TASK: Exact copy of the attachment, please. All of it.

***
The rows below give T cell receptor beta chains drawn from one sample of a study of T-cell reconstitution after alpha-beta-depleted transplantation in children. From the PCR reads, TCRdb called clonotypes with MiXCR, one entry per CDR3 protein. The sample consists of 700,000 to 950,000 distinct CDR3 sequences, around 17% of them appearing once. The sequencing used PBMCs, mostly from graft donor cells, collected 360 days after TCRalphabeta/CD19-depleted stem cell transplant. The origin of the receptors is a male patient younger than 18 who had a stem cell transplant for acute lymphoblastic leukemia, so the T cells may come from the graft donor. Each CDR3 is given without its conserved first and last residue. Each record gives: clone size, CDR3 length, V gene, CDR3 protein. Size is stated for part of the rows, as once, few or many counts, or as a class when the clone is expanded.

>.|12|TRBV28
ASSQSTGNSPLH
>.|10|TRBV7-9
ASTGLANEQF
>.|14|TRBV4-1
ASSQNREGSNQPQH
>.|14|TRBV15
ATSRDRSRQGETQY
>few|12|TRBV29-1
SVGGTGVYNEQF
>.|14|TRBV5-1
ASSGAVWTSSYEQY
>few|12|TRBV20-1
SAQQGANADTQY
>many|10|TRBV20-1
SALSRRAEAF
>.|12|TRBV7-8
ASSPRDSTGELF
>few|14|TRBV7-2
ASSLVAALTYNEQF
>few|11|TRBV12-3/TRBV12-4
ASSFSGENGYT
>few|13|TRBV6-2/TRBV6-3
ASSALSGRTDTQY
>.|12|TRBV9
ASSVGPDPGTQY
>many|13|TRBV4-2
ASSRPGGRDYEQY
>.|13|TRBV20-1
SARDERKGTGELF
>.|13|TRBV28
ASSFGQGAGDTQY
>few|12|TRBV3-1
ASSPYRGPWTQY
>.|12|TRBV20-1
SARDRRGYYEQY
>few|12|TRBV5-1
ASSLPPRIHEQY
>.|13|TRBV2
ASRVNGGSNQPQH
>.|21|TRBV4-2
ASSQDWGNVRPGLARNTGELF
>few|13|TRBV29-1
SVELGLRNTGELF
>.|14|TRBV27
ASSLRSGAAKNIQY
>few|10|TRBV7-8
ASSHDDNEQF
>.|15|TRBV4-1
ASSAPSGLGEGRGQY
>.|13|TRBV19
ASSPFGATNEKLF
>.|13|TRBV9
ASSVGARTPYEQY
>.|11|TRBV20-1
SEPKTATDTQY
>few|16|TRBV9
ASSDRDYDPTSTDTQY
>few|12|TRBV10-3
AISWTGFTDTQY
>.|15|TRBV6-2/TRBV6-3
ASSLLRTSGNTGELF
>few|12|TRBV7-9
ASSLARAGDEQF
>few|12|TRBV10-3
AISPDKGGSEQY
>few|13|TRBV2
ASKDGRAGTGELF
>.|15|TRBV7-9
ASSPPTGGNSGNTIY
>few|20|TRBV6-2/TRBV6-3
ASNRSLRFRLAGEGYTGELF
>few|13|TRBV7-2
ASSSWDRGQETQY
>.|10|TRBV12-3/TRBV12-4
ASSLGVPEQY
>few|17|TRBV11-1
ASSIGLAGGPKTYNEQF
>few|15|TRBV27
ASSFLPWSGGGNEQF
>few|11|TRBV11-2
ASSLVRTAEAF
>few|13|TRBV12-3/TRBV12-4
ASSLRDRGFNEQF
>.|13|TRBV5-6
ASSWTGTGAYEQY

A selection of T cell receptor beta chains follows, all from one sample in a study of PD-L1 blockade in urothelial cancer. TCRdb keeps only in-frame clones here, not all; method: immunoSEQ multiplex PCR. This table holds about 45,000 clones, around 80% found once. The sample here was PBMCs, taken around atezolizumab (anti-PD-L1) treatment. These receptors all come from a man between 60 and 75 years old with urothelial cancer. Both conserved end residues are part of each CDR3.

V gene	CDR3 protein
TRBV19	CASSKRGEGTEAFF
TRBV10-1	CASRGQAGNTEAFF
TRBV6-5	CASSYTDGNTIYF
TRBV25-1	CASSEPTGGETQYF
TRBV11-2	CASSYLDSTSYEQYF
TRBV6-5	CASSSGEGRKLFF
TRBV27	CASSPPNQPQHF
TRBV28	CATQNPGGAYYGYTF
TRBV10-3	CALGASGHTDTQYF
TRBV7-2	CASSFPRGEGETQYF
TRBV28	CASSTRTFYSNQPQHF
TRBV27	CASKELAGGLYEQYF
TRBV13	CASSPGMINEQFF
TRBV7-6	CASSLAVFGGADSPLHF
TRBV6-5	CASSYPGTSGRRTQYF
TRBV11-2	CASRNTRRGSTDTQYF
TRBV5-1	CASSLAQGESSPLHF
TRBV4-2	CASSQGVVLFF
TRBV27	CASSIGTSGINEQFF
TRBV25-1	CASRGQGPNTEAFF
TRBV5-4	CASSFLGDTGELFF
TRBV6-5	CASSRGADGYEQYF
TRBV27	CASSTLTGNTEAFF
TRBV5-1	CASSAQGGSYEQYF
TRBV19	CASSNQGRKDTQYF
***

The rows below give T cell receptor beta chains drawn from one sample of a study of T-cell reconstitution after alpha-beta-depleted transplantation in children. From the PCR reads, TCRdb called clonotypes with MiXCR, one entry per CDR3 protein. The sample consists of 700,000 to 950,000 distinct CDR3 sequences, around 17% of them appearing once. The sequencing used PBMCs, mostly from graft donor cells, collected 360 days after TCRalphabeta/CD19-depleted stem cell transplant. The origin of the receptors is a male patient younger than 18 who had a stem cell transplant for acute lymphoblastic leukemia, so the T cells may come from the graft donor. Each CDR3 is given without its conserved first and last residue. Each record gives: clone size, CDR3 length, V gene, CDR3 protein. Size is stated for part of the rows, as once, few or many counts, or as a class when the clone is expanded.

>.|12|TRBV28
ASSQSTGNSPLH
>.|10|TRBV7-9
ASTGLANEQF
>.|14|TRBV4-1
ASSQNREGSNQPQH
>.|14|TRBV15
ATSRDRSRQGETQY
>few|12|TRBV29-1
SVGGTGVYNEQF
>.|14|TRBV5-1
ASSGAVWTSSYEQY
>few|12|TRBV20-1
SAQQGANADTQY
>many|10|TRBV20-1
SALSRRAEAF
>.|12|TRBV7-8
ASSPRDSTGELF
>few|14|TRBV7-2
ASSLVAALTYNEQF
>few|11|TRBV12-3/TRBV12-4
ASSFSGENGYT
>few|13|TRBV6-2/TRBV6-3
ASSALSGRTDTQY
>.|12|TRBV9
ASSVGPDPGTQY
>many|13|TRBV4-2
ASSRPGGRDYEQY
>.|13|TRBV20-1
SARDERKGTGELF
>.|13|TRBV28
ASSFGQGAGDTQY
>few|12|TRBV3-1
ASSPYRGPWTQY
>.|12|TRBV20-1
SARDRRGYYEQY
>few|12|TRBV5-1
ASSLPPRIHEQY
>.|13|TRBV2
ASRVNGGSNQPQH
>.|21|TRBV4-2
ASSQDWGNVRPGLARNTGELF
>few|13|TRBV29-1
SVELGLRNTGELF
>.|14|TRBV27
ASSLRSGAAKNIQY
>few|10|TRBV7-8
ASSHDDNEQF
>.|15|TRBV4-1
ASSAPSGLGEGRGQY
>.|13|TRBV19
ASSPFGATNEKLF
>.|13|TRBV9
ASSVGARTPYEQY
>.|11|TRBV20-1
SEPKTATDTQY
>few|16|TRBV9
ASSDRDYDPTSTDTQY
>few|12|TRBV10-3
AISWTGFTDTQY
>.|15|TRBV6-2/TRBV6-3
ASSLLRTSGNTGELF
>few|12|TRBV7-9
ASSLARAGDEQF
>few|12|TRBV10-3
AISPDKGGSEQY
>few|13|TRBV2
ASKDGRAGTGELF
>.|15|TRBV7-9
ASSPPTGGNSGNTIY
>few|20|TRBV6-2/TRBV6-3
ASNRSLRFRLAGEGYTGELF
>few|13|TRBV7-2
ASSSWDRGQETQY
>.|10|TRBV12-3/TRBV12-4
ASSLGVPEQY
>few|17|TRBV11-1
ASSIGLAGGPKTYNEQF
>few|15|TRBV27
ASSFLPWSGGGNEQF
>few|11|TRBV11-2
ASSLVRTAEAF
>few|13|TRBV12-3/TRBV12-4
ASSLRDRGFNEQF
>.|13|TRBV5-6
ASSWTGTGAYEQY

A selection of T cell receptor beta chains follows, all from one sample in a study of PD-L1 blockade in urothelial cancer. TCRdb keeps only in-frame clones here, not all; method: immunoSEQ multiplex PCR. This table holds about 45,000 clones, around 80% found once. The sample here was PBMCs, taken around atezolizumab (anti-PD-L1) treatment. These receptors all come from a man between 60 and 75 years old with urothelial cancer. Both conserved end residues are part of each CDR3.

V gene	CDR3 protein
TRBV19	CASSKRGEGTEAFF
TRBV10-1	CASRGQAGNTEAFF
TRBV6-5	CASSYTDGNTIYF
TRBV25-1	CASSEPTGGETQYF
TRBV11-2	CASSYLDSTSYEQYF
TRBV6-5	CASSSGEGRKLFF
TRBV27	CASSPPNQPQHF
TRBV28	CATQNPGGAYYGYTF
TRBV10-3	CALGASGHTDTQYF
TRBV7-2	CASSFPRGEGETQYF
TRBV28	CASSTRTFYSNQPQHF
TRBV27	CASKELAGGLYEQYF
TRBV13	CASSPGMINEQFF
TRBV7-6	CASSLAVFGGADSPLHF
TRBV6-5	CASSYPGTSGRRTQYF
TRBV11-2	CASRNTRRGSTDTQYF
TRBV5-1	CASSLAQGESSPLHF
TRBV4-2	CASSQGVVLFF
TRBV27	CASSIGTSGINEQFF
TRBV25-1	CASRGQGPNTEAFF
TRBV5-4	CASSFLGDTGELFF
TRBV6-5	CASSRGADGYEQYF
TRBV27	CASSTLTGNTEAFF
TRBV5-1	CASSAQGGSYEQYF
TRBV19	CASSNQGRKDTQYF